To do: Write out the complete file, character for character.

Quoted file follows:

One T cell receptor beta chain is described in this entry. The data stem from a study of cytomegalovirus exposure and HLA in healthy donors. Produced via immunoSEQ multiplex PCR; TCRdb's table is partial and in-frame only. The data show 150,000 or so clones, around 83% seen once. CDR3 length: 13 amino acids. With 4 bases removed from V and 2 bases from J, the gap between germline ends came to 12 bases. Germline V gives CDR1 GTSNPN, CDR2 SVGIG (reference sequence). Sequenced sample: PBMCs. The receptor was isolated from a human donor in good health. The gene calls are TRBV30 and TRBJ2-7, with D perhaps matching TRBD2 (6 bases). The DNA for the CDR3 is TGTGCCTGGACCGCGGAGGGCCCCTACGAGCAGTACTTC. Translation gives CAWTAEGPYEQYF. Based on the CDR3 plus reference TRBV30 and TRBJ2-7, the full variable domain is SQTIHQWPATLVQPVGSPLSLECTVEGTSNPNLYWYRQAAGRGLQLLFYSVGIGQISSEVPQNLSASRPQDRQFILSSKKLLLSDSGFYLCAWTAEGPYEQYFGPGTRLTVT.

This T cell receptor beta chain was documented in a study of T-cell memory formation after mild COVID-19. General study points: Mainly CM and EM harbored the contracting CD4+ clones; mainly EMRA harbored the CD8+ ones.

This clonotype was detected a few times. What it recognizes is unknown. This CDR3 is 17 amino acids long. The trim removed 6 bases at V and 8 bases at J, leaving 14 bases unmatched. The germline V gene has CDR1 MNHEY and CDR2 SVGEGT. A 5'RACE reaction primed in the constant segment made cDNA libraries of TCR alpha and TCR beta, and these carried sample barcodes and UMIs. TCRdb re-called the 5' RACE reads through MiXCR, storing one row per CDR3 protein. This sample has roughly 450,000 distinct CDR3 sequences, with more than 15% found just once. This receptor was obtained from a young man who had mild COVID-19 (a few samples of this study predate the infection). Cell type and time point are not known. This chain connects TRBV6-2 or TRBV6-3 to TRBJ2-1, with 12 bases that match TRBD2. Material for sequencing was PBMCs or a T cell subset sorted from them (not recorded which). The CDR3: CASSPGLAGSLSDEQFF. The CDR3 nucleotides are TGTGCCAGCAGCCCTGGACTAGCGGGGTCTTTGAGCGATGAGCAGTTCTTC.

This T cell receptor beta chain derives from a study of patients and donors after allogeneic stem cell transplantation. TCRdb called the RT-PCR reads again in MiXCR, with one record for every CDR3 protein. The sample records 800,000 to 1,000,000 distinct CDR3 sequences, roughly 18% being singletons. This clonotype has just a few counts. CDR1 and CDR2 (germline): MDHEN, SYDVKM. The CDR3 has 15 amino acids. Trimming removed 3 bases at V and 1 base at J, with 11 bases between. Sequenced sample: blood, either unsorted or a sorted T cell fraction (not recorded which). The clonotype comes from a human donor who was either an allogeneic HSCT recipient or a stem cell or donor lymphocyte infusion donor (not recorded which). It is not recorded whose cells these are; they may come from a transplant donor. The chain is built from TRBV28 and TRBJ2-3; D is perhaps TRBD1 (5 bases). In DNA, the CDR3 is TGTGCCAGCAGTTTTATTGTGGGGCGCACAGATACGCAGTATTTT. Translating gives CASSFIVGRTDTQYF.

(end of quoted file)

One T cell receptor beta chain is described in this entry. The data stem from a study of cytomegalovirus exposure and HLA in healthy donors. Produced via immunoSEQ multiplex PCR; TCRdb's table is partial and in-frame only. The data show 150,000 or so clones, around 83% seen once. CDR3 length: 13 amino acids. With 4 bases removed from V and 2 bases from J, the gap between germline ends came to 12 bases. Germline V gives CDR1 GTSNPN, CDR2 SVGIG (reference sequence). Sequenced sample: PBMCs. The receptor was isolated from a human donor in good health. The gene calls are TRBV30 and TRBJ2-7, with D perhaps matching TRBD2 (6 bases). The DNA for the CDR3 is TGTGCCTGGACCGCGGAGGGCCCCTACGAGCAGTACTTC. Translation gives CAWTAEGPYEQYF. Based on the CDR3 plus reference TRBV30 and TRBJ2-7, the full variable domain is SQTIHQWPATLVQPVGSPLSLECTVEGTSNPNLYWYRQAAGRGLQLLFYSVGIGQISSEVPQNLSASRPQDRQFILSSKKLLLSDSGFYLCAWTAEGPYEQYFGPGTRLTVT.

This T cell receptor beta chain was documented in a study of T-cell memory formation after mild COVID-19. General study points: Mainly CM and EM harbored the contracting CD4+ clones; mainly EMRA harbored the CD8+ ones.

This clonotype was detected a few times. What it recognizes is unknown. This CDR3 is 17 amino acids long. The trim removed 6 bases at V and 8 bases at J, leaving 14 bases unmatched. The germline V gene has CDR1 MNHEY and CDR2 SVGEGT. A 5'RACE reaction primed in the constant segment made cDNA libraries of TCR alpha and TCR beta, and these carried sample barcodes and UMIs. TCRdb re-called the 5' RACE reads through MiXCR, storing one row per CDR3 protein. This sample has roughly 450,000 distinct CDR3 sequences, with more than 15% found just once. This receptor was obtained from a young man who had mild COVID-19 (a few samples of this study predate the infection). Cell type and time point are not known. This chain connects TRBV6-2 or TRBV6-3 to TRBJ2-1, with 12 bases that match TRBD2. Material for sequencing was PBMCs or a T cell subset sorted from them (not recorded which). The CDR3: CASSPGLAGSLSDEQFF. The CDR3 nucleotides are TGTGCCAGCAGCCCTGGACTAGCGGGGTCTTTGAGCGATGAGCAGTTCTTC.

This T cell receptor beta chain derives from a study of patients and donors after allogeneic stem cell transplantation. TCRdb called the RT-PCR reads again in MiXCR, with one record for every CDR3 protein. The sample records 800,000 to 1,000,000 distinct CDR3 sequences, roughly 18% being singletons. This clonotype has just a few counts. CDR1 and CDR2 (germline): MDHEN, SYDVKM. The CDR3 has 15 amino acids. Trimming removed 3 bases at V and 1 base at J, with 11 bases between. Sequenced sample: blood, either unsorted or a sorted T cell fraction (not recorded which). The clonotype comes from a human donor who was either an allogeneic HSCT recipient or a stem cell or donor lymphocyte infusion donor (not recorded which). It is not recorded whose cells these are; they may come from a transplant donor. The chain is built from TRBV28 and TRBJ2-3; D is perhaps TRBD1 (5 bases). In DNA, the CDR3 is TGTGCCAGCAGTTTTATTGTGGGGCGCACAGATACGCAGTATTTT. Translating gives CASSFIVGRTDTQYF.